What a lovely weekend I’ve had. Our friends and their children visited the farm, and to my delight I found that these particular children had a great love of rambling walks in the countryside, board games, stories, an exceptional fondness for fairies and pirates, and a deep appreciation of yummy food, all of which are among my favourite things! :)

Ten-year-old Hannah was also very keen to strap on an apron and help in the kitchen, and so we practiced knife skills, invented crazy salads, decorated desserts with strawberries and made endless delicious treats, including Blueberry Crumble Slice, which was a huge success with her blueberry-addicted brother, Mitchell.

Blueberry Crumble SLice

Today, I’m going to catch up on all that energy I expended. The dogs are equally exhausted after all that fun so we’re going to stay snuggled up on this rain-sweetened frosty morning, drink tea, and write. Well, I’ll be writing, and the dogs shall be lending moral support, bless their furry paws!

Tomorrow, after I am caught up on sleep, I shall share a particularly delectable recipe for Nutella Cheesecake, which was the dessert we enjoyed on Saturday night. I promise it’s both easy and divine. :) Mmmmm, cheesecake…

Dog-gone it, we’re busy!

2014-07-15 20.30.37

“Sometimes, the best way to help someone is just to be near them.”  ~ Veronica Roth, Divergent

 

This will be a short blog post, owing to the fact that it’s cold, and all we really feel like doing this morning is going back to our nice warm bed for a cuddle. Sometimes, comfort takes priority, you know…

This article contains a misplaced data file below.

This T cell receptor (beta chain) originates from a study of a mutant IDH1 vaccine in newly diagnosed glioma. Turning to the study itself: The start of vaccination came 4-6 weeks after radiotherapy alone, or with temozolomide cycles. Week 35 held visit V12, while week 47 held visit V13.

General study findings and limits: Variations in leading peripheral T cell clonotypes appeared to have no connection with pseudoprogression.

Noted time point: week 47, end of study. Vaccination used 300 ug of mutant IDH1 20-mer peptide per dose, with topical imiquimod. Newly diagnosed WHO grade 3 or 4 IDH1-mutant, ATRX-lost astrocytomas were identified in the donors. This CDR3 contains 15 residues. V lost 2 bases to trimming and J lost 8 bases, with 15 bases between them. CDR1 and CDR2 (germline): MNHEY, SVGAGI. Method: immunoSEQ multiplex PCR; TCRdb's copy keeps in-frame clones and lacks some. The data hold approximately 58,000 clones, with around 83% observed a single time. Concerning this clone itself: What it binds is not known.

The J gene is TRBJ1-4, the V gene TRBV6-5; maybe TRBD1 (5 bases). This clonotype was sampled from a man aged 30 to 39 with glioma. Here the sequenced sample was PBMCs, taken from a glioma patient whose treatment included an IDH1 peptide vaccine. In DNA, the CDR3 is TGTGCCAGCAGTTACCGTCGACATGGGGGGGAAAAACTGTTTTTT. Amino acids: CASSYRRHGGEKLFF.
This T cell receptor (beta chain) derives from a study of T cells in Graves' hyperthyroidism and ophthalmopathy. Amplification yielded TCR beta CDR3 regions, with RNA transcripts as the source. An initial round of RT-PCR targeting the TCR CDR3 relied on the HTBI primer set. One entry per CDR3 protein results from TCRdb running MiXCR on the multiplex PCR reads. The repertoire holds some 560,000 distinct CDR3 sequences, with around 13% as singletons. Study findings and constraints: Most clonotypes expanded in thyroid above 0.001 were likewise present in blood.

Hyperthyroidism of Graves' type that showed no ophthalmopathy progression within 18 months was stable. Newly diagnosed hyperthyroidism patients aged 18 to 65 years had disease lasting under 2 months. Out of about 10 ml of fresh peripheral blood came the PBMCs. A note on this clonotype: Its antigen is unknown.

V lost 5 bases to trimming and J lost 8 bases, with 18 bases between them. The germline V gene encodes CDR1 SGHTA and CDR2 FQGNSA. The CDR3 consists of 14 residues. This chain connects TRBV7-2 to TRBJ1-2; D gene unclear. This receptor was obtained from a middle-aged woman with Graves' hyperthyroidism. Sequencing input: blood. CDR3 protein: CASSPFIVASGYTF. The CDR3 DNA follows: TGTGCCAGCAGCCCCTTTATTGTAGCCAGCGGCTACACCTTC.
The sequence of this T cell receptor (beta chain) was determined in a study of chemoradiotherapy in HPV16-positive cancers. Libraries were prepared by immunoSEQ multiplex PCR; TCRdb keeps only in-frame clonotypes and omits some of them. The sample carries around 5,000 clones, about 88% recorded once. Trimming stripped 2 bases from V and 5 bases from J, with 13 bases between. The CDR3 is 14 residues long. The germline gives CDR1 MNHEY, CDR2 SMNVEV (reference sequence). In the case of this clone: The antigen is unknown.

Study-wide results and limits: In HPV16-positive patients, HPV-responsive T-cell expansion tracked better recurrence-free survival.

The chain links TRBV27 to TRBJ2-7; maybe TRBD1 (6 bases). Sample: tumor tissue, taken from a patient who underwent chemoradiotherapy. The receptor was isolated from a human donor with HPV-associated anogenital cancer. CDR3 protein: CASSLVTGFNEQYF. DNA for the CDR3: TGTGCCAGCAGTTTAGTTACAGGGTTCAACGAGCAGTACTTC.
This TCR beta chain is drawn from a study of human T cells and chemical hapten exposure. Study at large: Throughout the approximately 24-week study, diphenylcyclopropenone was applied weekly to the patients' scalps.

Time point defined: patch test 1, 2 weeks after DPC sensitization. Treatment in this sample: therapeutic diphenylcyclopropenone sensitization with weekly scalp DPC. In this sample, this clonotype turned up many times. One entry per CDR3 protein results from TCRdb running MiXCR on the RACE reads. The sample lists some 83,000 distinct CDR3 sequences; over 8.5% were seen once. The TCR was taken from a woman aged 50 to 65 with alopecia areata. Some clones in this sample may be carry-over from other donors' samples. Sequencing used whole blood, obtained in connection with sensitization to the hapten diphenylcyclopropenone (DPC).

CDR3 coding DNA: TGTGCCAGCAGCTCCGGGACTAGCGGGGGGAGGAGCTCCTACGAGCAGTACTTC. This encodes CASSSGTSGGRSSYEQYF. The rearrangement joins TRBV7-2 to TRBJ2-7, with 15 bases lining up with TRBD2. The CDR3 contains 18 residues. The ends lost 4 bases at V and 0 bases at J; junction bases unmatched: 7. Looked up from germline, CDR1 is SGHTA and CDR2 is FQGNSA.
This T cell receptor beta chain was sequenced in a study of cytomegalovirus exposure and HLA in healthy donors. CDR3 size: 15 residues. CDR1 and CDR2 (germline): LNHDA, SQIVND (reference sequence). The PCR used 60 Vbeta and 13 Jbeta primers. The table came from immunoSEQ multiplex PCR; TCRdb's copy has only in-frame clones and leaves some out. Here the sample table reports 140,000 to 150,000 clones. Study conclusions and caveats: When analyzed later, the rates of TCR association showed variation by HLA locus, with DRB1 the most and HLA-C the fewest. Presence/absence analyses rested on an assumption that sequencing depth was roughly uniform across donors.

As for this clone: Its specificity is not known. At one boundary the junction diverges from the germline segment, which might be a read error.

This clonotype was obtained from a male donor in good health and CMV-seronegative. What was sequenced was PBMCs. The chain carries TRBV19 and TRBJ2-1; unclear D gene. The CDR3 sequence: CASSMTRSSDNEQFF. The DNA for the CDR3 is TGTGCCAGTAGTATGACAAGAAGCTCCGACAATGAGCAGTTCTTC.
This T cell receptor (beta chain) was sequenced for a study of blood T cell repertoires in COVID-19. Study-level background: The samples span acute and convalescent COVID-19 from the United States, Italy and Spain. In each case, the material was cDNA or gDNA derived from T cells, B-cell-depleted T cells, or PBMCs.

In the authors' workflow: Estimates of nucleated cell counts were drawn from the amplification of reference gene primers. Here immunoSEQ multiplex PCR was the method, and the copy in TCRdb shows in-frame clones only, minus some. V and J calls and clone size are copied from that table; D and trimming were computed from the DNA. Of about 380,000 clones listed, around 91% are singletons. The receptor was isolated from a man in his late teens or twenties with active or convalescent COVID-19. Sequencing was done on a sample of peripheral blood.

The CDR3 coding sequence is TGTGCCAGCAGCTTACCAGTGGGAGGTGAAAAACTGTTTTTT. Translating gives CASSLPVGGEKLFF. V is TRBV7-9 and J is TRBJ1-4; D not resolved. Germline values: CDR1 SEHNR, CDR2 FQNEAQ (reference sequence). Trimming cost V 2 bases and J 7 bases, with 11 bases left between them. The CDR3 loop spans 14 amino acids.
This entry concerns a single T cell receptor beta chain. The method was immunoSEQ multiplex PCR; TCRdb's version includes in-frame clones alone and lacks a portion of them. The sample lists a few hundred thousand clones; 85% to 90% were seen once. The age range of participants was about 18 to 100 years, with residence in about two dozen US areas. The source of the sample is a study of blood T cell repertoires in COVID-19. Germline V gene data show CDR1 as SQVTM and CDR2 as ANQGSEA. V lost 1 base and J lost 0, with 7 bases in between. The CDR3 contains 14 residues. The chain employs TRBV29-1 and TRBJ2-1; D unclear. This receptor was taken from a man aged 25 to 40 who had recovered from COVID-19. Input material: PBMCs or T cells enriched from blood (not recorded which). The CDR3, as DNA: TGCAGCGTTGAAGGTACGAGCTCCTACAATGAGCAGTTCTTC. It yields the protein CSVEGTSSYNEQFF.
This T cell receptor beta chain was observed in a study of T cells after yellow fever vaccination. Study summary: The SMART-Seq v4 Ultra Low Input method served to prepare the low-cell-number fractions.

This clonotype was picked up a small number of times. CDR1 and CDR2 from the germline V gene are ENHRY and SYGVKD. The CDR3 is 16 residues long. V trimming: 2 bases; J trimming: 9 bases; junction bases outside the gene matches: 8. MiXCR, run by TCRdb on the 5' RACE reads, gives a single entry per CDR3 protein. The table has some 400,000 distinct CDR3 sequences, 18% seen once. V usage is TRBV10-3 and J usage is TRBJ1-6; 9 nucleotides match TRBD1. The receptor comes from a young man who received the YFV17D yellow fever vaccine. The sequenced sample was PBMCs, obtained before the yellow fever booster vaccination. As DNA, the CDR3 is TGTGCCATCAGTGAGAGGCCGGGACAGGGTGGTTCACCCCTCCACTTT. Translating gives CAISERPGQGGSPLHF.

The picture above is of Harry Dog, all curled up on the couch next to my husband, Ben. Harry’s saying “Hurry up, Mum, and finish writing. It’s too cold and you’re taking too long!”

When I finished taking Harry’s picture I put my phone down beside him for a moment, and somehow managed to snap an accidental photo of Bert, our other dog, who was sitting by the door, pouting and wishing there was more room on the couch.

Some pictures speak louder than words. Poor Bert…

Okay, enough writing. Cuddle time!

Wishing you all a magical, love-filled day xoxoPouty Bert

Reality Check – A Reminder of What Really Matters

Image from Mummy Quotes

Image from Mummy Quotes

“Most of us spend too much time on what is urgent and not enough time on what is important.” 
~ Stephen R. Covey

 

I have a beautiful girlfriend who is the ultimate career woman. She has worked for the same corporation for 25 years, starting at the very bottom and working her way up. She is one of those women who has climbed the ladder and broken through the glass ceiling. For twenty five years she has devoted herself to this organisation, and enjoyed a meteoric rise. She’s a stunning project manager, and she gets things done. They always call on her in a crisis. There is always a crisis. She works insane hours, lives and breathes company business, and is paid accordingly.

In the middle of this she has managed to complete a degree, an MBA, and to marry and have two children. She always wanted to have children but by the time she and her husband started trying for babies in her late thirties, pregnancy just wasn’t happening. She has two beautiful daughters, aged 3 and 6, both from IVF, which was a long and difficult process. It took many attempts to bring those little girls into the world.

No, this is not a post about leaving babies til the last minute.